While there are tax deductions you can take when selling a home, the new Tax Cuts and Jobs Act has created some confusion this filing season.

But rest assured that if you sold your home last year (or are planning to in the future), the tax deductions still may amount to sizable savings when you file with the IRS. Here, realtor.com offers a rundown of all the tax deductions (as well as tax exemptions or other write-offs) at your disposal.

 

1. Selling costs

These deductions are still allowed under the new tax law as long as they are directly tied to the sale of the home and a married couple—or a single taxpayer—lived in the home for at least two out of the five years preceding the sale. Note: The home must be a principal residence and not an investment property.

Among the deductions are any costs associated with selling the home, including legal, escrow and home-staging fees, as well as advertising costs and real estate agent commissions.

Just remember that you can’t deduct these costs in the same way as mortgage interest. Instead, you subtract them from the sales price of your home, which in turn positively affects your capital-gains tax.

 

2. Home improvements and repairs

If you renovated a few rooms to make your home more marketable (and to can snag a heftier sale price), now you can deduct those upgrade costs as well. This includes painting the house or repairing the roof or water heater.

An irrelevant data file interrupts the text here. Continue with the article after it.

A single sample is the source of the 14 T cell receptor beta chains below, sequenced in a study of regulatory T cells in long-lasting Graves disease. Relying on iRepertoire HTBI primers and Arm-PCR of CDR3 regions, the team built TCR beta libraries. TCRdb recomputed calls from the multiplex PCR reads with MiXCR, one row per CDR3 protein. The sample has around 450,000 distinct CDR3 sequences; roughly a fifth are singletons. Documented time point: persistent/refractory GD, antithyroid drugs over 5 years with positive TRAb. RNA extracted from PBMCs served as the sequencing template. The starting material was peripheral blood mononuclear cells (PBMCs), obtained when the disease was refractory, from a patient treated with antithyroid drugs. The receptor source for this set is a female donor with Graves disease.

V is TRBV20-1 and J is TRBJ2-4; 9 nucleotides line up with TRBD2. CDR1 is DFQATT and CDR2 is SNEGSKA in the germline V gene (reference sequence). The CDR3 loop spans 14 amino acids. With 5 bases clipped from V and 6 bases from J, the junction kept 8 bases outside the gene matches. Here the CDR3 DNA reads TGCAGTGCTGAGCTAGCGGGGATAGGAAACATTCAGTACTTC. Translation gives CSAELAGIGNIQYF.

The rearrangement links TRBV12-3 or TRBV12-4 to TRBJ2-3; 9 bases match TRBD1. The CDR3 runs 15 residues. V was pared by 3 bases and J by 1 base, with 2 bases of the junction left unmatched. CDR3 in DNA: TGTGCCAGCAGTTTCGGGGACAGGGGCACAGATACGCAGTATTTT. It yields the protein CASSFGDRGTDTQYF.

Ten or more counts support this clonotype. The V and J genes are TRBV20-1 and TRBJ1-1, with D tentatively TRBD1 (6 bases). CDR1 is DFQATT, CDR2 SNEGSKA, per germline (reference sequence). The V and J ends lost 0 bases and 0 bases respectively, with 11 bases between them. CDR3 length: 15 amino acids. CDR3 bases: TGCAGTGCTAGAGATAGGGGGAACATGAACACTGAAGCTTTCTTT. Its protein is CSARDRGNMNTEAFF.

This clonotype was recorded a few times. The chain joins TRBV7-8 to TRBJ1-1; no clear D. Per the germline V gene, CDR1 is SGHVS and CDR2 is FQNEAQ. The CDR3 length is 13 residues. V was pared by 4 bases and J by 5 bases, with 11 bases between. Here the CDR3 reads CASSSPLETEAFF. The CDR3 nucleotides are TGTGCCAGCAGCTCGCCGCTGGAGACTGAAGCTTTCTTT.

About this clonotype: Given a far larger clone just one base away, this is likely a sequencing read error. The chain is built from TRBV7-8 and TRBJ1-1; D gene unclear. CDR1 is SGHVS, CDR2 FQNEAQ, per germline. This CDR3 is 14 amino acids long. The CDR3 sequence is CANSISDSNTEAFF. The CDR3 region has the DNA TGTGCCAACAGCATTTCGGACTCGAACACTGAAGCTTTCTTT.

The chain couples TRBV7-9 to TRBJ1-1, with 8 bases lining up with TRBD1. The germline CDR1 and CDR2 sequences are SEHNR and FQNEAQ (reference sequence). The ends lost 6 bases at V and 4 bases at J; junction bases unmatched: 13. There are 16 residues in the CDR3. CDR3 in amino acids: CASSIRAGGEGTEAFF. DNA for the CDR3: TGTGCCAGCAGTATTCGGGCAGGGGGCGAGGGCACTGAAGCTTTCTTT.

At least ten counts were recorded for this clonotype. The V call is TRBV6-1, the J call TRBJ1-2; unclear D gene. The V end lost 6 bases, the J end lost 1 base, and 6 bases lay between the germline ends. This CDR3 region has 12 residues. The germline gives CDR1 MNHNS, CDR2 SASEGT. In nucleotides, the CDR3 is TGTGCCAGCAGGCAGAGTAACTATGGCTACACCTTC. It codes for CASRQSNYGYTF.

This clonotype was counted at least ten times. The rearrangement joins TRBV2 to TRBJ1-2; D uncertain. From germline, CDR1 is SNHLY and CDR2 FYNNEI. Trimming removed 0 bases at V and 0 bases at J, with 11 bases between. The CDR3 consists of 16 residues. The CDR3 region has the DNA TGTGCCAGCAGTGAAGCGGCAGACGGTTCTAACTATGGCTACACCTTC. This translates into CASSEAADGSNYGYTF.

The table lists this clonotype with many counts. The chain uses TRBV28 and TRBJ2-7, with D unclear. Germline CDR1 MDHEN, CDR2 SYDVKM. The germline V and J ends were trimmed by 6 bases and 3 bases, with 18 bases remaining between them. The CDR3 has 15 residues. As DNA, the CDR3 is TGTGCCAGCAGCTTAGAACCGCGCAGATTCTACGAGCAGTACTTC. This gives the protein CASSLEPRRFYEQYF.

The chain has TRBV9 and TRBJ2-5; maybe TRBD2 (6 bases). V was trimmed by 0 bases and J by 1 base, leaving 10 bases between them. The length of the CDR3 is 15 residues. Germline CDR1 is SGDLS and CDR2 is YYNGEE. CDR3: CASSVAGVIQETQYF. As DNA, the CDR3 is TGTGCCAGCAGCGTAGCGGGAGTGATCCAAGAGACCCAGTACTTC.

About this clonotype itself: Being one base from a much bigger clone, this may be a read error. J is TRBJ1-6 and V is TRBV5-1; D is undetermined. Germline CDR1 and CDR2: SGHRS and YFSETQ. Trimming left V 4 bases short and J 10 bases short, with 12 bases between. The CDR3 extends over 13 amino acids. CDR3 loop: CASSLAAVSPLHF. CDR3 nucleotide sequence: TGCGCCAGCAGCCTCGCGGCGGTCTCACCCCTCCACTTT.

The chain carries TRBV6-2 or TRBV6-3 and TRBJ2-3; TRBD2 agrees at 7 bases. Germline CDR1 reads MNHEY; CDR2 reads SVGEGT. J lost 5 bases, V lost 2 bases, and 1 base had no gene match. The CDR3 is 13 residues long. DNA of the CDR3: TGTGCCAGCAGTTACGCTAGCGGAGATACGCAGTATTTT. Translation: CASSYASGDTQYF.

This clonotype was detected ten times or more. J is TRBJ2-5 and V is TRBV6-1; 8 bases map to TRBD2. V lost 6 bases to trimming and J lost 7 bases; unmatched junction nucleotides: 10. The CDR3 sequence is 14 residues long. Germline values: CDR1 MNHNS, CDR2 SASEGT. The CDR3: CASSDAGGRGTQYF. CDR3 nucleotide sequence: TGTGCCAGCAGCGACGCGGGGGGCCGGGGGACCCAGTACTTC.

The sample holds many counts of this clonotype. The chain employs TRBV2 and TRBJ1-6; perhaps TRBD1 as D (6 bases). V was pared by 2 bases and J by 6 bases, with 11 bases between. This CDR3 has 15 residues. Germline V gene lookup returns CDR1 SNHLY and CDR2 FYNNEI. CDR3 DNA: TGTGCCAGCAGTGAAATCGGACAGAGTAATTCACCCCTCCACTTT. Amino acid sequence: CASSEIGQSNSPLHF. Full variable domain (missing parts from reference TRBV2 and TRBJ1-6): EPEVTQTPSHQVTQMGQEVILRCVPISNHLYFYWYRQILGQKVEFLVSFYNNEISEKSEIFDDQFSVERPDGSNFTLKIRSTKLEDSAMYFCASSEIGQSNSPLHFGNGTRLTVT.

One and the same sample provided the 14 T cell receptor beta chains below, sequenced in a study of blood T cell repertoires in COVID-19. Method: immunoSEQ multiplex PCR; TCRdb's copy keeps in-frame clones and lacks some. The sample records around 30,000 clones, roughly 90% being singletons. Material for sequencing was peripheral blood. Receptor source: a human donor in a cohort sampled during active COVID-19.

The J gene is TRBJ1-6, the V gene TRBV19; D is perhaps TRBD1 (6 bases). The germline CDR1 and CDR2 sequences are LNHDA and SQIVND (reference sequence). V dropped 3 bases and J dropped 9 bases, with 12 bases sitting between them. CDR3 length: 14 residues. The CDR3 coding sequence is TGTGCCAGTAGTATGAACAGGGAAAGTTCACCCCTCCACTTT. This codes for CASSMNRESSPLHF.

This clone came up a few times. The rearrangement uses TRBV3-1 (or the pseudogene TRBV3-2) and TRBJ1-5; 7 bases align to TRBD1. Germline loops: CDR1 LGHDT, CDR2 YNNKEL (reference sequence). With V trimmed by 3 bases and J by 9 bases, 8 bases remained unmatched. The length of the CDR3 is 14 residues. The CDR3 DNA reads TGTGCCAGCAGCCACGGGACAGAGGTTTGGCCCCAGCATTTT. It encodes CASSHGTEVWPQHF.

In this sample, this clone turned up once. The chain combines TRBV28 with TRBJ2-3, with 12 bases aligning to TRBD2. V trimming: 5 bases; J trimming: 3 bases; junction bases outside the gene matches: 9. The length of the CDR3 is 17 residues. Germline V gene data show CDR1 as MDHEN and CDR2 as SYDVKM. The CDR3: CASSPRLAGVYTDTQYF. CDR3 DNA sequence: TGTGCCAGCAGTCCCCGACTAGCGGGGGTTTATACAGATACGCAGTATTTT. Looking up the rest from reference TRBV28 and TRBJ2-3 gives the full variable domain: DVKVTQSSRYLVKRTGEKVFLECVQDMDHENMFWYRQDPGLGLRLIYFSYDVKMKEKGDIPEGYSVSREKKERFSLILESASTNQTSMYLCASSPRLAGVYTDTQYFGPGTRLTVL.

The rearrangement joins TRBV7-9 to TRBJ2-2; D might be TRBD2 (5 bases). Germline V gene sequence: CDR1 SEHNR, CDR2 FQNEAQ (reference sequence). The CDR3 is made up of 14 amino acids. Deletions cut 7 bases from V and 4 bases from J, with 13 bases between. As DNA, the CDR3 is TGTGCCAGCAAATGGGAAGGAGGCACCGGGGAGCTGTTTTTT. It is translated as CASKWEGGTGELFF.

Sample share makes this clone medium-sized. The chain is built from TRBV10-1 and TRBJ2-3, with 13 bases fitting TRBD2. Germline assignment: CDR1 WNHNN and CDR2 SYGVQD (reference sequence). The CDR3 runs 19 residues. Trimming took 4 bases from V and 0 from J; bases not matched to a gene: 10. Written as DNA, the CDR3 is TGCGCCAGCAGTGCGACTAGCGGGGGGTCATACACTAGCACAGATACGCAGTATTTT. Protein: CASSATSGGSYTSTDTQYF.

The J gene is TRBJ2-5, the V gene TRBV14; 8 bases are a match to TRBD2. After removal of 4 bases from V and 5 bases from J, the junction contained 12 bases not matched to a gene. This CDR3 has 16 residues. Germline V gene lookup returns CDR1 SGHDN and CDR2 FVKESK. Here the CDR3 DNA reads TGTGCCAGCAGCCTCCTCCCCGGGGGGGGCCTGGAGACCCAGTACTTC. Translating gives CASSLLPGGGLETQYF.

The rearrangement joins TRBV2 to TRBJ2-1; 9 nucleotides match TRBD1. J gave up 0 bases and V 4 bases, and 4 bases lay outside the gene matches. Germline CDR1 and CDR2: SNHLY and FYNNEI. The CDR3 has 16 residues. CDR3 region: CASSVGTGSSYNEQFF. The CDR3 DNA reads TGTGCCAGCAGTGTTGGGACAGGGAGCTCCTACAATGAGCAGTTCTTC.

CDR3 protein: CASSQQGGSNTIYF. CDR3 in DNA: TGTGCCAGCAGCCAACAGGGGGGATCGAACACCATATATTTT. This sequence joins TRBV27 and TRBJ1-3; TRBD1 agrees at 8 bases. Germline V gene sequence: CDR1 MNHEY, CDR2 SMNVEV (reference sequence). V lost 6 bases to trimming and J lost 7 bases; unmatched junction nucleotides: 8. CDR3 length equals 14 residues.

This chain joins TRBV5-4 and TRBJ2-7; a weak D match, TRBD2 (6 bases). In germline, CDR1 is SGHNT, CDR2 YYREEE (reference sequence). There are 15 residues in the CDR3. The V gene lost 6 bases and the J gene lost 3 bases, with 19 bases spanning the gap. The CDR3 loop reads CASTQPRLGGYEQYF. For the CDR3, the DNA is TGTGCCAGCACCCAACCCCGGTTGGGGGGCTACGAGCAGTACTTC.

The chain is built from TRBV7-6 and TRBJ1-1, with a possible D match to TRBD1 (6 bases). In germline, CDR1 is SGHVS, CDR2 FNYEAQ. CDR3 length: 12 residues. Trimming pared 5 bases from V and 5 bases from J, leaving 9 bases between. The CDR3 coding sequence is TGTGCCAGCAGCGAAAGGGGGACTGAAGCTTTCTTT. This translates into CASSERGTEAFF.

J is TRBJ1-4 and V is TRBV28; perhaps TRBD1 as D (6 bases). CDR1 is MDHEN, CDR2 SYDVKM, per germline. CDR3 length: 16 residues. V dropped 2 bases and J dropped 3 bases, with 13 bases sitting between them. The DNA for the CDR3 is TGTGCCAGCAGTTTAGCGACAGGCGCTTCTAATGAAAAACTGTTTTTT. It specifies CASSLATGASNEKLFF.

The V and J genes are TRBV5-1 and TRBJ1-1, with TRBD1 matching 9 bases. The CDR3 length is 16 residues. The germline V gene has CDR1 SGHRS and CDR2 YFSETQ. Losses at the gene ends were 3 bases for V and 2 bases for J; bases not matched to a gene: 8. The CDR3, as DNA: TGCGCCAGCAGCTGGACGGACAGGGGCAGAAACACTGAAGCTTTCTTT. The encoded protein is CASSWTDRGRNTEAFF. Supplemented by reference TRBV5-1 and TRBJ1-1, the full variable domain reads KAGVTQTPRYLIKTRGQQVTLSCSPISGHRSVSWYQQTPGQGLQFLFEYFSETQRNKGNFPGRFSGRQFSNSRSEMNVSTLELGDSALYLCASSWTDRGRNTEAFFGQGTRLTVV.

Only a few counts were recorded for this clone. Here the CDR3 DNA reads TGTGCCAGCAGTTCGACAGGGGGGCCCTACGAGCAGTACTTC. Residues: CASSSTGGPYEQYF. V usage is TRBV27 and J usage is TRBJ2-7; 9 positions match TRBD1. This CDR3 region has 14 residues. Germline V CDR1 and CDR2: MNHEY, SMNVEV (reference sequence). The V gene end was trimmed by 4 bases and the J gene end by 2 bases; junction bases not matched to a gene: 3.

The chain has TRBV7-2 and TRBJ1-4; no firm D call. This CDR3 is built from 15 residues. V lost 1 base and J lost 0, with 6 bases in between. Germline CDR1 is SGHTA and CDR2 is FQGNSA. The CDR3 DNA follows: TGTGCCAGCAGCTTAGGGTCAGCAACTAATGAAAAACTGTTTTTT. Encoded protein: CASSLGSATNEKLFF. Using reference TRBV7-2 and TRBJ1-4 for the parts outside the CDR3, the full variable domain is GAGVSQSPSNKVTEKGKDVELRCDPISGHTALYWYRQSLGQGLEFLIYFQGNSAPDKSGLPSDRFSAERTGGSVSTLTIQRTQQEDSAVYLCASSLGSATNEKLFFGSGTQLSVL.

But there’s a catch, and it all boils down to timing. If improvements were necessary to sell your home, you can deduct those expenses as selling costs as long as they were made within 90 days of the closing.

 

3. Property taxes

This deduction is still allowed, but your total deductions are capped at $10,000. If you were paying your property taxes up to the point when you sold your home, you can deduct the amount you paid in property taxes this year up to $10,000.

 

4. Mortgage interest

You are allowed to deduct the interest on your mortgage for the portion of the year you owned your home. However, the rules have changed slightly from last year. Under the new tax code, new homeowners (and home sellers) can deduct the interest on up to only $750,000 of mortgage debt, although homeowners who got their mortgage before Dec. 15, 2017, can continue deducting up to the original amount up to $1 million.

Note: The mortgage interest and property taxes are itemized deductions, which means that all of your itemized deductions need to be greater than the new standard deduction that the Tax Cuts and Jobs Act nearly doubled to $12,200 for individuals, $18,350 for heads of household and $24,400 for married couples filing jointly. (For comparison, it used to be $12,700 for married couples filing jointly.)

 

5. What about with capital-gains tax for sellers?

Home sellers can still use the capital-gains rule. Technically, however, it’s an exclusion rather than a deduction. Capital gains are your profits from selling your home—including whatever cash is left after paying off your expenses, plus any outstanding mortgage debt—and these profits are taxed as income.

The good news is that you can exclude up to $250,000 of the capital gains from the sale if you’re single and $500,000 if married. Note: You must have lived in your home at least two of the past five years.